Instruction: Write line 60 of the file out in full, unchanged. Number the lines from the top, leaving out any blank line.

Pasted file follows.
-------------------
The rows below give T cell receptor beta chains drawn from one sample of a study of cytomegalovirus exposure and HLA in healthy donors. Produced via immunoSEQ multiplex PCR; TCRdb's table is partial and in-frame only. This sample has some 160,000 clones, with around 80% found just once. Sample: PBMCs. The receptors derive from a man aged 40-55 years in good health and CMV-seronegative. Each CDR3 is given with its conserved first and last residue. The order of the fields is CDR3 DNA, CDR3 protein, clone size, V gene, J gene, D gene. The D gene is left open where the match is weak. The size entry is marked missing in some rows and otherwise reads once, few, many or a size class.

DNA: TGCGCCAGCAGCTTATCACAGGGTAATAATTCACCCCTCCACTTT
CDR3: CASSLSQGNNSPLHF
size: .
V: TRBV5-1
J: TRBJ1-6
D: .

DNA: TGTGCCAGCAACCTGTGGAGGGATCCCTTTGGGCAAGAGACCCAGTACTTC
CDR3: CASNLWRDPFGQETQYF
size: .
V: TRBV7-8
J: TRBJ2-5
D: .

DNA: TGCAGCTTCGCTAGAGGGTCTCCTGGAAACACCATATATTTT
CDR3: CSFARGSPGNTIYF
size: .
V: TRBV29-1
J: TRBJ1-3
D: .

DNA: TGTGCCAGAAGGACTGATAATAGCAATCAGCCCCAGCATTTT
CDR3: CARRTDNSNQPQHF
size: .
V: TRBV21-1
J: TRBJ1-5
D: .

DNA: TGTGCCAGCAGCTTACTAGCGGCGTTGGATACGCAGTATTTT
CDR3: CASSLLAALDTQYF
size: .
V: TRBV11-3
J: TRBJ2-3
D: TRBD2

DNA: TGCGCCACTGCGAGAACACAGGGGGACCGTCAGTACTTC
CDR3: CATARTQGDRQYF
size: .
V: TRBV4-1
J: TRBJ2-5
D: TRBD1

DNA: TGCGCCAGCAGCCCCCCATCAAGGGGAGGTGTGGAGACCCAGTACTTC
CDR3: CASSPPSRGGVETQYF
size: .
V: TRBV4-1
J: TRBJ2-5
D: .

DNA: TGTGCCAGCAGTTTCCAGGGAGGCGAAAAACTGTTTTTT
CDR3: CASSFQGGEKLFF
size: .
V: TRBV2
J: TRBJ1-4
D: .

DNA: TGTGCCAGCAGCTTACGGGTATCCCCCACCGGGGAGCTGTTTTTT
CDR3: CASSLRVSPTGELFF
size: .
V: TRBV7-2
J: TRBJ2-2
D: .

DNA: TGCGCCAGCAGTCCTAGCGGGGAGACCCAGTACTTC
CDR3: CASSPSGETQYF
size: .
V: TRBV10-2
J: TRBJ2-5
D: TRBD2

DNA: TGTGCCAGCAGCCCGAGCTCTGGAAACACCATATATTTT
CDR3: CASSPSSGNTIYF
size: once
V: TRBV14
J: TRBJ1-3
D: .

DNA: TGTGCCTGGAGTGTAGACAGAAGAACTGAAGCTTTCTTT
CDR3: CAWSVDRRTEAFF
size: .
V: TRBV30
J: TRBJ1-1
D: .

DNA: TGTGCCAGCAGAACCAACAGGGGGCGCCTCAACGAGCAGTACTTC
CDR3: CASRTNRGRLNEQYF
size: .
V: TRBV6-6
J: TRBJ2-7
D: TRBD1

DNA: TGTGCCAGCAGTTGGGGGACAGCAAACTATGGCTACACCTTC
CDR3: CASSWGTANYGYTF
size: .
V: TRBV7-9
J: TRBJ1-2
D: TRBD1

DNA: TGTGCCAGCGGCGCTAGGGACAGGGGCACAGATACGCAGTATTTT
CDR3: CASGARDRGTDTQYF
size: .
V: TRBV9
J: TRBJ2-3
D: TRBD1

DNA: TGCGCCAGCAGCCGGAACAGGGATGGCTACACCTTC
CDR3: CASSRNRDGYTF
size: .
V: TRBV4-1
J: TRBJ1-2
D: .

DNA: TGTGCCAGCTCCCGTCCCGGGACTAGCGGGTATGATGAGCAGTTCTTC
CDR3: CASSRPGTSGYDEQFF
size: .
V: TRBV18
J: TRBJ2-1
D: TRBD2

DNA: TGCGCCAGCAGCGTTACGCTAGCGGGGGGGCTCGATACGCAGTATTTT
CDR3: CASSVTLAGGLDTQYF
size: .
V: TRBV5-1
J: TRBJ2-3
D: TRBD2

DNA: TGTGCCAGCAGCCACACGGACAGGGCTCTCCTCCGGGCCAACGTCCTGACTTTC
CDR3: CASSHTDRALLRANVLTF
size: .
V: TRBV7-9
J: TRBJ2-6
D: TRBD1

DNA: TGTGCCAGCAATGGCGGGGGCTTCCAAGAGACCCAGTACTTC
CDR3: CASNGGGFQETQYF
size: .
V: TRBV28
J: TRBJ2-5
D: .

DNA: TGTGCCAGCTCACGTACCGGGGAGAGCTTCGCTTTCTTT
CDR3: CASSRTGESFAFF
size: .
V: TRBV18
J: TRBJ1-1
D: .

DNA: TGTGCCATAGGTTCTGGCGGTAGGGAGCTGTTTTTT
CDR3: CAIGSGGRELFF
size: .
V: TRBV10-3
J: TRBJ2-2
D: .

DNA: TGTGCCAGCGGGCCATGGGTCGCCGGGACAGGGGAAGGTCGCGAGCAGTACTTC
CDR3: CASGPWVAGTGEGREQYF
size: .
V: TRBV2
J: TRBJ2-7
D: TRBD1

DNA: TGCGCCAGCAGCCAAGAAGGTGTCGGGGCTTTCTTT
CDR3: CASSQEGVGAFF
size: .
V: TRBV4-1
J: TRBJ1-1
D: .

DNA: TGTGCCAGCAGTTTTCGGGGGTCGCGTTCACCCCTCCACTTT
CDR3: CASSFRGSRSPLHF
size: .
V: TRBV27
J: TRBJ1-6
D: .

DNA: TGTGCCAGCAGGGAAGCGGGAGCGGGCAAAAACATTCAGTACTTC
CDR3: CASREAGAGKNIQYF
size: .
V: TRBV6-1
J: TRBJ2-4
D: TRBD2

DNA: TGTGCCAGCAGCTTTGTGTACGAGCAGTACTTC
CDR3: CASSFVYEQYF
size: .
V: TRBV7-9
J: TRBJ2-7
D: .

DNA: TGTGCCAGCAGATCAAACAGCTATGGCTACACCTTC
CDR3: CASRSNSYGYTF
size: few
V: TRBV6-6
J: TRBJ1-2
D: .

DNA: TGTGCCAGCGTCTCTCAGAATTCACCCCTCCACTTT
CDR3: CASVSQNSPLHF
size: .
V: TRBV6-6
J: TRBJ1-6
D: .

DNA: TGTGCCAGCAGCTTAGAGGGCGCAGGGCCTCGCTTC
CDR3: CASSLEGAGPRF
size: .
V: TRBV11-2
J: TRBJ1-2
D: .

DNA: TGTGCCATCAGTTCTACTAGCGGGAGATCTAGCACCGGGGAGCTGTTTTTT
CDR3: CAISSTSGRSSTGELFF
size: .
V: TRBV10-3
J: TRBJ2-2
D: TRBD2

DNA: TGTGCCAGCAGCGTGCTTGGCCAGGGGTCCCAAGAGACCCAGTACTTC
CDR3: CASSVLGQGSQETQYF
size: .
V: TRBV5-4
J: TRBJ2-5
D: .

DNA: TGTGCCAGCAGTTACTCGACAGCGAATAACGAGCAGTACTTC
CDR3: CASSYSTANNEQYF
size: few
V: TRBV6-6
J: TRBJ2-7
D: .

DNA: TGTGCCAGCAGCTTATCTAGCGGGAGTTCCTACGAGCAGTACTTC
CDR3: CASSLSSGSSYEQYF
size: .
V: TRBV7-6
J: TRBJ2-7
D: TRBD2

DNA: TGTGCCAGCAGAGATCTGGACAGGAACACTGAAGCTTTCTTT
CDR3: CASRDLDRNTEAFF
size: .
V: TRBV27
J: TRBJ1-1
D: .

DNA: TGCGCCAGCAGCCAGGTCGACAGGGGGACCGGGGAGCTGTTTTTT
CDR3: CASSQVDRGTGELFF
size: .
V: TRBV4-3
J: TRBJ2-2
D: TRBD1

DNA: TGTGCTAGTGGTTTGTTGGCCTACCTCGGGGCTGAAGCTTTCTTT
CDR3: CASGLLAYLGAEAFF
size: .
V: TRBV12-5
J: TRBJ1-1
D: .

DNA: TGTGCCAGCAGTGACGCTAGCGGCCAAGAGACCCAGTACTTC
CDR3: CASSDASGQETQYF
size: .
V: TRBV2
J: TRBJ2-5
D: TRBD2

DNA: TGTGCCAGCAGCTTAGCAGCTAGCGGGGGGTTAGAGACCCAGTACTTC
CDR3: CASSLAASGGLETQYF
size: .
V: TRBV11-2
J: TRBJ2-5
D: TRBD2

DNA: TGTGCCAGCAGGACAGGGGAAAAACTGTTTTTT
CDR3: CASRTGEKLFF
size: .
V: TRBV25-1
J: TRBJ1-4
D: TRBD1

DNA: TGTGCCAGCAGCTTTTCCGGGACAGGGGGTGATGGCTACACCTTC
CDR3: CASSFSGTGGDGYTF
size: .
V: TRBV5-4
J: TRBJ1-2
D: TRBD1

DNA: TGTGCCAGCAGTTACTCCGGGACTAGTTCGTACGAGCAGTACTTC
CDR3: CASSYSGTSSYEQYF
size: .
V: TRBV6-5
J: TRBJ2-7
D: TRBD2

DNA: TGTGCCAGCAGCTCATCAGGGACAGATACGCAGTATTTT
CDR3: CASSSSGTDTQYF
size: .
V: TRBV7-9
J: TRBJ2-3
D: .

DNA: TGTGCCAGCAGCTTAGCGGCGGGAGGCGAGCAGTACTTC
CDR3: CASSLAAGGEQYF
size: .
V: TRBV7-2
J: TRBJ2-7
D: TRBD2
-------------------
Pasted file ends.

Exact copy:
J: TRBJ2-5